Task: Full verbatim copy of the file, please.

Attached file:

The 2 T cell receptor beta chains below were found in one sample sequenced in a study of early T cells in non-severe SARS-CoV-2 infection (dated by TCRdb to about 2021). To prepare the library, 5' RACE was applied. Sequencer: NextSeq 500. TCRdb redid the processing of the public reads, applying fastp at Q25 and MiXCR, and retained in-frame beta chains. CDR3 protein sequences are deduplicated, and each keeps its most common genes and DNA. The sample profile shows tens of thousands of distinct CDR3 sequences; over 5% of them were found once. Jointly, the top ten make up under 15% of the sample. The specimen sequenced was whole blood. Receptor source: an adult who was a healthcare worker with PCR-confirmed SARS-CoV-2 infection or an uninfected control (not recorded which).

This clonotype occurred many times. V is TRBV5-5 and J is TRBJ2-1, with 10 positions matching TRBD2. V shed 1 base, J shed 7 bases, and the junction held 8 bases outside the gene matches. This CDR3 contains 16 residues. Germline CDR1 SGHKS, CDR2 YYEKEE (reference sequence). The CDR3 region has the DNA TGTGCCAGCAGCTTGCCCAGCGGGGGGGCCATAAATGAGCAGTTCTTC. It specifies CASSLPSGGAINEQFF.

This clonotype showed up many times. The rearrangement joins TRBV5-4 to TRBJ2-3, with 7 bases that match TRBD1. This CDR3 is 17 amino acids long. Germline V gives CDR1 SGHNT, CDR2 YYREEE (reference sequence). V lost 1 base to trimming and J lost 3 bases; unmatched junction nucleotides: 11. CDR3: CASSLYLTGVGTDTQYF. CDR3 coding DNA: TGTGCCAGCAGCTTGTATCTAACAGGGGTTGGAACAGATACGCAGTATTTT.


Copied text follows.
The 2 T cell receptor beta chains below were found in one sample sequenced in a study of early T cells in non-severe SARS-CoV-2 infection (dated by TCRdb to about 2021). To prepare the library, 5' RACE was applied. Sequencer: NextSeq 500. TCRdb redid the processing of the public reads, applying fastp at Q25 and MiXCR, and retained in-frame beta chains. CDR3 protein sequences are deduplicated, and each keeps its most common genes and DNA. The sample profile shows tens of thousands of distinct CDR3 sequences; over 5% of them were found once. Jointly, the top ten make up under 15% of the sample. The specimen sequenced was whole blood. Receptor source: an adult who was a healthcare worker with PCR-confirmed SARS-CoV-2 infection or an uninfected control (not recorded which).

This clonotype occurred many times. V is TRBV5-5 and J is TRBJ2-1, with 10 positions matching TRBD2. V shed 1 base, J shed 7 bases, and the junction held 8 bases outside the gene matches. This CDR3 contains 16 residues. Germline CDR1 SGHKS, CDR2 YYEKEE (reference sequence). The CDR3 region has the DNA TGTGCCAGCAGCTTGCCCAGCGGGGGGGCCATAAATGAGCAGTTCTTC. It specifies CASSLPSGGAINEQFF.

This clonotype showed up many times. The rearrangement joins TRBV5-4 to TRBJ2-3, with 7 bases that match TRBD1. This CDR3 is 17 amino acids long. Germline V gives CDR1 SGHNT, CDR2 YYREEE (reference sequence). V lost 1 base to trimming and J lost 3 bases; unmatched junction nucleotides: 11. CDR3: CASSLYLTGVGTDTQYF. CDR3 coding DNA: TGTGCCAGCAGCTTGTATCTAACAGGGGTTGGAACAGATACGCAGTATTTT.